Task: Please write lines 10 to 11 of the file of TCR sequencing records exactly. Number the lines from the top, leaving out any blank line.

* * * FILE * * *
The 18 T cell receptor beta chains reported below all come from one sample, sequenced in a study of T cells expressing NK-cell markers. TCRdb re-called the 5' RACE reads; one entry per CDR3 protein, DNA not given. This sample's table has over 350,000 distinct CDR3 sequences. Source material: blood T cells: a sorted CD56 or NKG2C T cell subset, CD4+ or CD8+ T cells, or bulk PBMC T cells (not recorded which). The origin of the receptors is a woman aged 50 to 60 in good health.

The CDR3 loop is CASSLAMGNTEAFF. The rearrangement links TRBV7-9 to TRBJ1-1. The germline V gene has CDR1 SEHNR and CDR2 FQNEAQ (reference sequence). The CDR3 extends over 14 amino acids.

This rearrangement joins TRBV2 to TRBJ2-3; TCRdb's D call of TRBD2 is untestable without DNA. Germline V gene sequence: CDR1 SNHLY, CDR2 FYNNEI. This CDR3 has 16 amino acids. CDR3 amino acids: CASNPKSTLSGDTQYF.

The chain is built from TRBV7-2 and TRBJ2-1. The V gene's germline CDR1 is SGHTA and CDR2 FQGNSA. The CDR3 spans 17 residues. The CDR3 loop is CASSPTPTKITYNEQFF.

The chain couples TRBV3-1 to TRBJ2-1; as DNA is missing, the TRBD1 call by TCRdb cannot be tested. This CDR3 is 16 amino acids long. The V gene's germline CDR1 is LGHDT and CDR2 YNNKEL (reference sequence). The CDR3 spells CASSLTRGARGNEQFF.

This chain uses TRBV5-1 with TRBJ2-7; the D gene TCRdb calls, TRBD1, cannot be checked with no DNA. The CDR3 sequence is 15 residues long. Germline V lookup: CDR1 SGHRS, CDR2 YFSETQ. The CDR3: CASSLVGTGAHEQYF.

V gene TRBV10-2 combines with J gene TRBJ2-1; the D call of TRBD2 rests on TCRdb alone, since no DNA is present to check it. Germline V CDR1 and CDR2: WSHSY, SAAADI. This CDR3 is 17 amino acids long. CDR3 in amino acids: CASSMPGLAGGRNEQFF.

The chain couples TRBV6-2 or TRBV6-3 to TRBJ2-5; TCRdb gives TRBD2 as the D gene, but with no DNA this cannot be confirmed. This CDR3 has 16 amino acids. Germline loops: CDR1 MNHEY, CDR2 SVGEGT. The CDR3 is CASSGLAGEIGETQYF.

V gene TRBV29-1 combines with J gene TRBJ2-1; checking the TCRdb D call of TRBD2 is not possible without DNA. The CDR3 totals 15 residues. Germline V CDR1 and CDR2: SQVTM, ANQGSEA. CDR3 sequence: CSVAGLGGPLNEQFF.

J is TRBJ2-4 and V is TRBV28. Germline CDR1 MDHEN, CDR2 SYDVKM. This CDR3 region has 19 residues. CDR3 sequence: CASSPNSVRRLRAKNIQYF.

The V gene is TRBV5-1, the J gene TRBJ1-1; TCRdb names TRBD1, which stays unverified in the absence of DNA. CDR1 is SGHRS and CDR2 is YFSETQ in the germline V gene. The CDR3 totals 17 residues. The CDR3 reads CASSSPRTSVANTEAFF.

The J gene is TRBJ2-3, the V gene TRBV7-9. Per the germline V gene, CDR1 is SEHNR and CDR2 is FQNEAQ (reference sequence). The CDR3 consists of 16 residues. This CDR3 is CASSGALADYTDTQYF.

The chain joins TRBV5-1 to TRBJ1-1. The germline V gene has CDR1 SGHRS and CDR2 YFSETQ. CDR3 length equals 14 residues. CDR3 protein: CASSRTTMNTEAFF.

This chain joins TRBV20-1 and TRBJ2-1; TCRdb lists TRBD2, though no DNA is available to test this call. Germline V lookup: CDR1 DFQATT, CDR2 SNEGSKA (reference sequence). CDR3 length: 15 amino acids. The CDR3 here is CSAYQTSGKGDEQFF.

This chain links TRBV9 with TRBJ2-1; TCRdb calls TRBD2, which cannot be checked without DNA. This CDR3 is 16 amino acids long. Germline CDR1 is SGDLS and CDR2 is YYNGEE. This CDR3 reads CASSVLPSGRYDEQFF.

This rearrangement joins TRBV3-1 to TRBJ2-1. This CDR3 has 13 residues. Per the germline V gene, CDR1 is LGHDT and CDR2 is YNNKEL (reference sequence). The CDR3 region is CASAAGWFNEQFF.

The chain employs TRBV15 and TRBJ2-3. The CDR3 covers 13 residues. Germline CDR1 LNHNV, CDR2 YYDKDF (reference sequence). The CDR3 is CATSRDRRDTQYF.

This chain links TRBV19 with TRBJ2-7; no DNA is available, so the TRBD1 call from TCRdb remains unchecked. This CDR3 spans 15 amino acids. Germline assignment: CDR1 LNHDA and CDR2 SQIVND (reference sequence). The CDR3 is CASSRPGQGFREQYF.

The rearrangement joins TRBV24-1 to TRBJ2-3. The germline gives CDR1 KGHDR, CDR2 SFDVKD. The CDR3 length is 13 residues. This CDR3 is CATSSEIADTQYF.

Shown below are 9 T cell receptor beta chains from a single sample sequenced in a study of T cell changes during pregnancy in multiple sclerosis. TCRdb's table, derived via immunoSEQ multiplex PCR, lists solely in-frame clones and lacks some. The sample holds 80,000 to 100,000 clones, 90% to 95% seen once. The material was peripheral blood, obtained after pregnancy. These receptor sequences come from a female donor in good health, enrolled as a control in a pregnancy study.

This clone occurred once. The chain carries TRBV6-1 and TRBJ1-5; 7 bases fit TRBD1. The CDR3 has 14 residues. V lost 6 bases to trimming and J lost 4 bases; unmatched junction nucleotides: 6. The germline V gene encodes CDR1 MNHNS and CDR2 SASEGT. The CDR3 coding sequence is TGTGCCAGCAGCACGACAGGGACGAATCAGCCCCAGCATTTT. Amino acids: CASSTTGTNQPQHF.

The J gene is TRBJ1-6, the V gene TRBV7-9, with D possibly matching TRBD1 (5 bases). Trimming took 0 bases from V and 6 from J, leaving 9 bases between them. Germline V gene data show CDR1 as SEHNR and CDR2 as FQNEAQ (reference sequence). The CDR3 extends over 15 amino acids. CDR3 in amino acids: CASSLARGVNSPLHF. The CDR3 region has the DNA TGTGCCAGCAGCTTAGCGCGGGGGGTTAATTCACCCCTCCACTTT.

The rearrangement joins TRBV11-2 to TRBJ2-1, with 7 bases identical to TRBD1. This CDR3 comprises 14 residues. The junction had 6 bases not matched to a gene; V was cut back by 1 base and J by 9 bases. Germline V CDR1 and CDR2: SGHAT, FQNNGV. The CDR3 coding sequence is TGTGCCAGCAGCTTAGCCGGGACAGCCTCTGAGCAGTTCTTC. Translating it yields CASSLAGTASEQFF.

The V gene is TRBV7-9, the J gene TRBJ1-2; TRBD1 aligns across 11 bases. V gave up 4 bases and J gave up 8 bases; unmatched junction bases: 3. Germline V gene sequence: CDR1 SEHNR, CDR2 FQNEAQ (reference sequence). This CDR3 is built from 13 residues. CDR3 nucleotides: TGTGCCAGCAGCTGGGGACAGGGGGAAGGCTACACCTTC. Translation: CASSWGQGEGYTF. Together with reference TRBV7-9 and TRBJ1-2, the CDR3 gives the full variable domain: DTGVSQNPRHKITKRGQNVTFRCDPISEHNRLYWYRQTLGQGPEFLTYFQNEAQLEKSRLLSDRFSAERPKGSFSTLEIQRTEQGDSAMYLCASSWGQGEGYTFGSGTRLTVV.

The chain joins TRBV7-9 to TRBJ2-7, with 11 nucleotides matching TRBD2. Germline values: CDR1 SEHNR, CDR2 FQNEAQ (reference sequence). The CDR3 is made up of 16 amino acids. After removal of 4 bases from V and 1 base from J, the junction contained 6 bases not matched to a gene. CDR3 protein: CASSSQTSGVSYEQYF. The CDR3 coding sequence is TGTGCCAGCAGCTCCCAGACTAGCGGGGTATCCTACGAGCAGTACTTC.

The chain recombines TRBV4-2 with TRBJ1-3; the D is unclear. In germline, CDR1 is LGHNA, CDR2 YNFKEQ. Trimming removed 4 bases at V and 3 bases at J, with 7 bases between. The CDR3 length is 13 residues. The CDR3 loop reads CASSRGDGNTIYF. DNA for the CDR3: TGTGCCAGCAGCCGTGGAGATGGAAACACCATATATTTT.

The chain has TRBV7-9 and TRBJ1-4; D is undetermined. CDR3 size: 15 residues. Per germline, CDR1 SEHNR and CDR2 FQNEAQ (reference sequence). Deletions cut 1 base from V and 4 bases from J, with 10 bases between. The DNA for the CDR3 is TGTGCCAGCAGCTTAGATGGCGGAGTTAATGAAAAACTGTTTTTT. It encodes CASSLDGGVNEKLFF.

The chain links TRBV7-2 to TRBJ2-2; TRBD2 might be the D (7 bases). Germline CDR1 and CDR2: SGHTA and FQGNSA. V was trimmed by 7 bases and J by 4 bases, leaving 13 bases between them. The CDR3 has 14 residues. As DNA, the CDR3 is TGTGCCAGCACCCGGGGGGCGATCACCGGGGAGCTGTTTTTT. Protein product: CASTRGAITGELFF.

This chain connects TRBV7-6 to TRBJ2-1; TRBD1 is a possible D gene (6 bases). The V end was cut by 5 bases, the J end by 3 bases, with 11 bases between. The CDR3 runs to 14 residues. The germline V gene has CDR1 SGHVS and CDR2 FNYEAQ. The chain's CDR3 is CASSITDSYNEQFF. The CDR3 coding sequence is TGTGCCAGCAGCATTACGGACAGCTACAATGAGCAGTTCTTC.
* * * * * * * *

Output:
J is TRBJ2-4 and V is TRBV28. Germline CDR1 MDHEN, CDR2 SYDVKM. This CDR3 region has 19 residues. CDR3 sequence: CASSPNSVRRLRAKNIQYF.

The V gene is TRBV5-1, the J gene TRBJ1-1; TCRdb names TRBD1, which stays unverified in the absence of DNA. CDR1 is SGHRS and CDR2 is YFSETQ in the germline V gene. The CDR3 totals 17 residues. The CDR3 reads CASSSPRTSVANTEAFF.